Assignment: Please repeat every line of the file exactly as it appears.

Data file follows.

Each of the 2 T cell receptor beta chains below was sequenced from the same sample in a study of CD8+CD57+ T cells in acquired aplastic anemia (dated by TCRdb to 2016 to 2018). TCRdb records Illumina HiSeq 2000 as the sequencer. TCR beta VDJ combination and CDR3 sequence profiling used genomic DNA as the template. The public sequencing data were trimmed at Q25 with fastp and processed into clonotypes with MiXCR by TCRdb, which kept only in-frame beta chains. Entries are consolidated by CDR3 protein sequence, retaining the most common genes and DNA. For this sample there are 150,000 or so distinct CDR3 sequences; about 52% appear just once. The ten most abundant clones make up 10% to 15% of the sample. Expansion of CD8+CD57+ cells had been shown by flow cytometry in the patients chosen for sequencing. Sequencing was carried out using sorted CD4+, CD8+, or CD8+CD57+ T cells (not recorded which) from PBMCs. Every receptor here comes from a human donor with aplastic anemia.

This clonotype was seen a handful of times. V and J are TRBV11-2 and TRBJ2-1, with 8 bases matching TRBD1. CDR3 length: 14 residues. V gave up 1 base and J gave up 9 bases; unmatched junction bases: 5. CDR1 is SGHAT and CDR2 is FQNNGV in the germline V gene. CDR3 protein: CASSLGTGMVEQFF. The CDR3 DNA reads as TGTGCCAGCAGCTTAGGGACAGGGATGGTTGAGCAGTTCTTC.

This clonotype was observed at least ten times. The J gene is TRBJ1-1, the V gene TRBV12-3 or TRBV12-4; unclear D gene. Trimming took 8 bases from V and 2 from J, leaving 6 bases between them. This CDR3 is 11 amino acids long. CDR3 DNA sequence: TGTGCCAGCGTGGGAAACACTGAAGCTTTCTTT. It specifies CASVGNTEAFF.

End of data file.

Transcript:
Each of the 2 T cell receptor beta chains below was sequenced from the same sample in a study of CD8+CD57+ T cells in acquired aplastic anemia (dated by TCRdb to 2016 to 2018). TCRdb records Illumina HiSeq 2000 as the sequencer. TCR beta VDJ combination and CDR3 sequence profiling used genomic DNA as the template. The public sequencing data were trimmed at Q25 with fastp and processed into clonotypes with MiXCR by TCRdb, which kept only in-frame beta chains. Entries are consolidated by CDR3 protein sequence, retaining the most common genes and DNA. For this sample there are 150,000 or so distinct CDR3 sequences; about 52% appear just once. The ten most abundant clones make up 10% to 15% of the sample. Expansion of CD8+CD57+ cells had been shown by flow cytometry in the patients chosen for sequencing. Sequencing was carried out using sorted CD4+, CD8+, or CD8+CD57+ T cells (not recorded which) from PBMCs. Every receptor here comes from a human donor with aplastic anemia.

This clonotype was seen a handful of times. V and J are TRBV11-2 and TRBJ2-1, with 8 bases matching TRBD1. CDR3 length: 14 residues. V gave up 1 base and J gave up 9 bases; unmatched junction bases: 5. CDR1 is SGHAT and CDR2 is FQNNGV in the germline V gene. CDR3 protein: CASSLGTGMVEQFF. The CDR3 DNA reads as TGTGCCAGCAGCTTAGGGACAGGGATGGTTGAGCAGTTCTTC.

This clonotype was observed at least ten times. The J gene is TRBJ1-1, the V gene TRBV12-3 or TRBV12-4; unclear D gene. Trimming took 8 bases from V and 2 from J, leaving 6 bases between them. This CDR3 is 11 amino acids long. CDR3 DNA sequence: TGTGCCAGCGTGGGAAACACTGAAGCTTTCTTT. It specifies CASVGNTEAFF.